• Trend Following Managed Futures  

    In last week’s blog post, How Strong is Your House? Building Resilient Portfolios, we discussed how important it is to build an all-weather portfolio. Part of building a resilient portfolio is incorporating true diversifiers, such as managed futures, which offer little to no correlation to the broad markets.

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    There has been talk about the performance of hedge funds, and in particular CTAs/Managed Futures funds, in February when markets sold off for the first time in recent memory. People seem to be surprised that these strategies posted negative returns in February, while the S&P 500 was down 3.69%. I’d like to address why such a focus and such expectations are unjustified.

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    Many of you know us from our counter-trend models, which can act as a great complement to trend-following models, but this blog will be focused on trend following given the struggles they’ve had recently.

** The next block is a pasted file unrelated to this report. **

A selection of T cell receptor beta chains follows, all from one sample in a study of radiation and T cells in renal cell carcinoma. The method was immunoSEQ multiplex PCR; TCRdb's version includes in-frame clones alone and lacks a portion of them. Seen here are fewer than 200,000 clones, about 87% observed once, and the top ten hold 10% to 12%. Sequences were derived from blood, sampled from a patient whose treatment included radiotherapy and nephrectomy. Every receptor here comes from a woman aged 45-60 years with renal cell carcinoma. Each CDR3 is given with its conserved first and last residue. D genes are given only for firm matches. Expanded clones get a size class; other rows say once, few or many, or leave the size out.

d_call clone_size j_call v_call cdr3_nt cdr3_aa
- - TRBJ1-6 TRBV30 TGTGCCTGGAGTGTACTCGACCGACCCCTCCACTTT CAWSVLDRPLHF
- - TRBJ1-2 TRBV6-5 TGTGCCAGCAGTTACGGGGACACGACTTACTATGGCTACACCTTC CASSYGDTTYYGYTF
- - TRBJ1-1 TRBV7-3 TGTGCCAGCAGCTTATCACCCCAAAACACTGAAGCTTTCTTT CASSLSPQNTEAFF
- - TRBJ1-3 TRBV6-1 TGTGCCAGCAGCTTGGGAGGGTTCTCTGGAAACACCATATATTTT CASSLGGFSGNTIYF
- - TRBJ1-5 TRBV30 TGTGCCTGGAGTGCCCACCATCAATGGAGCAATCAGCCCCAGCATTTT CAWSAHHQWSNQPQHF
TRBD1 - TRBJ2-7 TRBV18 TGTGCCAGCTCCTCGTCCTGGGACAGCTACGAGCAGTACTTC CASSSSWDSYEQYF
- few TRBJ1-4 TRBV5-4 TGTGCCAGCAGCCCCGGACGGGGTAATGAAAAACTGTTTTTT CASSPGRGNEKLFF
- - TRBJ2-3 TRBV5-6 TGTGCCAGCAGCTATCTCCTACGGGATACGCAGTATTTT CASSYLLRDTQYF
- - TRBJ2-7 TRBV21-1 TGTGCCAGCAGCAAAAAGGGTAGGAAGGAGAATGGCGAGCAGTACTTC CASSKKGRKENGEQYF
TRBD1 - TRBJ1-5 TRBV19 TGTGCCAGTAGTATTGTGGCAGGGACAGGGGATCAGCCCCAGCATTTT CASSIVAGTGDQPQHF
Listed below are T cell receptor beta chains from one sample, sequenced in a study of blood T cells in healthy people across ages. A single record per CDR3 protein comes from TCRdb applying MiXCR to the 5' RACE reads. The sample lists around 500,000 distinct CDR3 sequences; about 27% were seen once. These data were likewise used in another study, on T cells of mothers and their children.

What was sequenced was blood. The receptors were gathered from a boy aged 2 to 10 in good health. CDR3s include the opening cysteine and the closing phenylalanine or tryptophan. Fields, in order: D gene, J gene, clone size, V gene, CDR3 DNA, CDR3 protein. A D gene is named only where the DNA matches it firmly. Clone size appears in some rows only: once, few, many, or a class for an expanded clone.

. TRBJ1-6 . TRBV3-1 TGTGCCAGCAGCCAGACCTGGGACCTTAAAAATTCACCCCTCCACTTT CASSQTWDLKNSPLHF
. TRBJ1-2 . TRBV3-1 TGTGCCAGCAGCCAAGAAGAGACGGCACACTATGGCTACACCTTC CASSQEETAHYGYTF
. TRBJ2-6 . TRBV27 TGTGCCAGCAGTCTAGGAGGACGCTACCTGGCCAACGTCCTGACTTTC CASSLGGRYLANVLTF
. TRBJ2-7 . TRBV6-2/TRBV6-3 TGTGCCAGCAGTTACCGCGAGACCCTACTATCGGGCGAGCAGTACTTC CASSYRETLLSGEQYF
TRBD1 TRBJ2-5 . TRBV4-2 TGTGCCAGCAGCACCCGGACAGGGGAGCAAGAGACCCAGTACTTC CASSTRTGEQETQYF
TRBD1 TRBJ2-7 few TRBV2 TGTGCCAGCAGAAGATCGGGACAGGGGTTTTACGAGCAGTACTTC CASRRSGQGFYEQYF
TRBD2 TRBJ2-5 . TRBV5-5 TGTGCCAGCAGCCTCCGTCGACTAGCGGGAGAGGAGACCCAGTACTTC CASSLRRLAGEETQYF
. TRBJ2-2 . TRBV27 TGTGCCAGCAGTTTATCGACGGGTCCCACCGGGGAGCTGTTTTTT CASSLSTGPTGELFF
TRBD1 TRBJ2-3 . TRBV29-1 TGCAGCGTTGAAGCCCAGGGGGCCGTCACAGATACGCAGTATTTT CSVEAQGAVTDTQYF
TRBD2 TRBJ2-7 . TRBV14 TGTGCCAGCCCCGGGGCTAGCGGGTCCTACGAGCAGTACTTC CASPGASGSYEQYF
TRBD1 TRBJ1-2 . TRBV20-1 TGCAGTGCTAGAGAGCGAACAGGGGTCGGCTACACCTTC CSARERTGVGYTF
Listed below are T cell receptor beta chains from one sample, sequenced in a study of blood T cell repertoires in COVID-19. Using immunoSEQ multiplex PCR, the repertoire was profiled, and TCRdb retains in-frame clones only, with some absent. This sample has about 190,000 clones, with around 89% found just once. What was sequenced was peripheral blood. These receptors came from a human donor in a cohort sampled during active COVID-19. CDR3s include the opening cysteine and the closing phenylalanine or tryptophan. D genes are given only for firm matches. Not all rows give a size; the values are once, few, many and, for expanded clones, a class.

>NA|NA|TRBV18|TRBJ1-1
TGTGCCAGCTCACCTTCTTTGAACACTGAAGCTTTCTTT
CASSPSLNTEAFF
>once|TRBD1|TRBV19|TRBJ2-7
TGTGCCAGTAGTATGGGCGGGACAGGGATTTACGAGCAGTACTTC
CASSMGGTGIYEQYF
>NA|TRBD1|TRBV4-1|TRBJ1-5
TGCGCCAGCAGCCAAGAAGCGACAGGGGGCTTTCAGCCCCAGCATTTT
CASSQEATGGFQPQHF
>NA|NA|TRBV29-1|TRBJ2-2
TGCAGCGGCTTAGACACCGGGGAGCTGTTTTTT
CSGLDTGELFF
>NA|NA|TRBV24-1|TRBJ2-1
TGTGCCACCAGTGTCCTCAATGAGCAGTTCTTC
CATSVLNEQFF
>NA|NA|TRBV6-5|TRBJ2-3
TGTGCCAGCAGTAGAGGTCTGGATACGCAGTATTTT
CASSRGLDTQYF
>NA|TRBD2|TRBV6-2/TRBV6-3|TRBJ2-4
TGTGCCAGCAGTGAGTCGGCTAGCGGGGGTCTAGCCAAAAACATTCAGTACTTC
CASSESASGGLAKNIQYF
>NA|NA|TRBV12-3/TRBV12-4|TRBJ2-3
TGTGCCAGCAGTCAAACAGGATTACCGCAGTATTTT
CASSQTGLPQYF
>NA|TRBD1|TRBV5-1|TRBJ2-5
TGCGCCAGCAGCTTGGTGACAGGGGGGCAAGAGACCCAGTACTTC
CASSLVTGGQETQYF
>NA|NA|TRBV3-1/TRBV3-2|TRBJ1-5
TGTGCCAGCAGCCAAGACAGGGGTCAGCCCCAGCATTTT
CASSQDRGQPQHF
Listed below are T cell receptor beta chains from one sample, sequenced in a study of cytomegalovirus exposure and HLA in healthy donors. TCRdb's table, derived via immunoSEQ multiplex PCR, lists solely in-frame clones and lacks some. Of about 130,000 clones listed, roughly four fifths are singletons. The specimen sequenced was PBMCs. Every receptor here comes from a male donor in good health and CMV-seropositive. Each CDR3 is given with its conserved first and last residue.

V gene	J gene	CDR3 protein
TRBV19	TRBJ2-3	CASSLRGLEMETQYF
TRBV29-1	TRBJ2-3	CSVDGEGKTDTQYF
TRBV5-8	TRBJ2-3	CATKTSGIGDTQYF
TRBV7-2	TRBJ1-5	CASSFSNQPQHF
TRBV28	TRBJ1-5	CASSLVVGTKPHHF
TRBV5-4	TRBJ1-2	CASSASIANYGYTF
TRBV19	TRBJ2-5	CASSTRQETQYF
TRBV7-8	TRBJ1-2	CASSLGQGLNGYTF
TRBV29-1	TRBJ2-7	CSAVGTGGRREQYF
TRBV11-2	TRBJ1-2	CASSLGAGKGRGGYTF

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    We are frequently asked how investors should analyze the performance of managed futures strategies. This is quite challenging due to the diversity of the strategies employed, and the non-constant exposure, both long and short, across one or more asset classes (i.e., stocks, bonds, commodities and currencies). Because of the lack of consistent exposure, a standard benchmark like the S&P 500 Index is sub-optimal, to say the least, but there are ways to suss out a manager’s value add.

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    2017 has seen equity markets steadily moving higher, volatility remaining at historically low levels, and trend-following managed futures strategies continuing to languish. Amid this backdrop, investors naturally ask if this has created a buying opportunity, with the expectation that markets, volatility, and trend-following should revert to longer-term averages. This is a reasonable question and expectation, but what really matters is whether investors can predict when this long-awaited mean-reversion will occur. Conventional wisdom says they can’t, but according to a recent article at ValueWalk, it appears the author believes timing managed futures allocations may be possible. In a recent whitepaper, they address “some of the potential benefits, challenges and opportunity costs” seen for investors who are “seeking to time managed futures allocations.”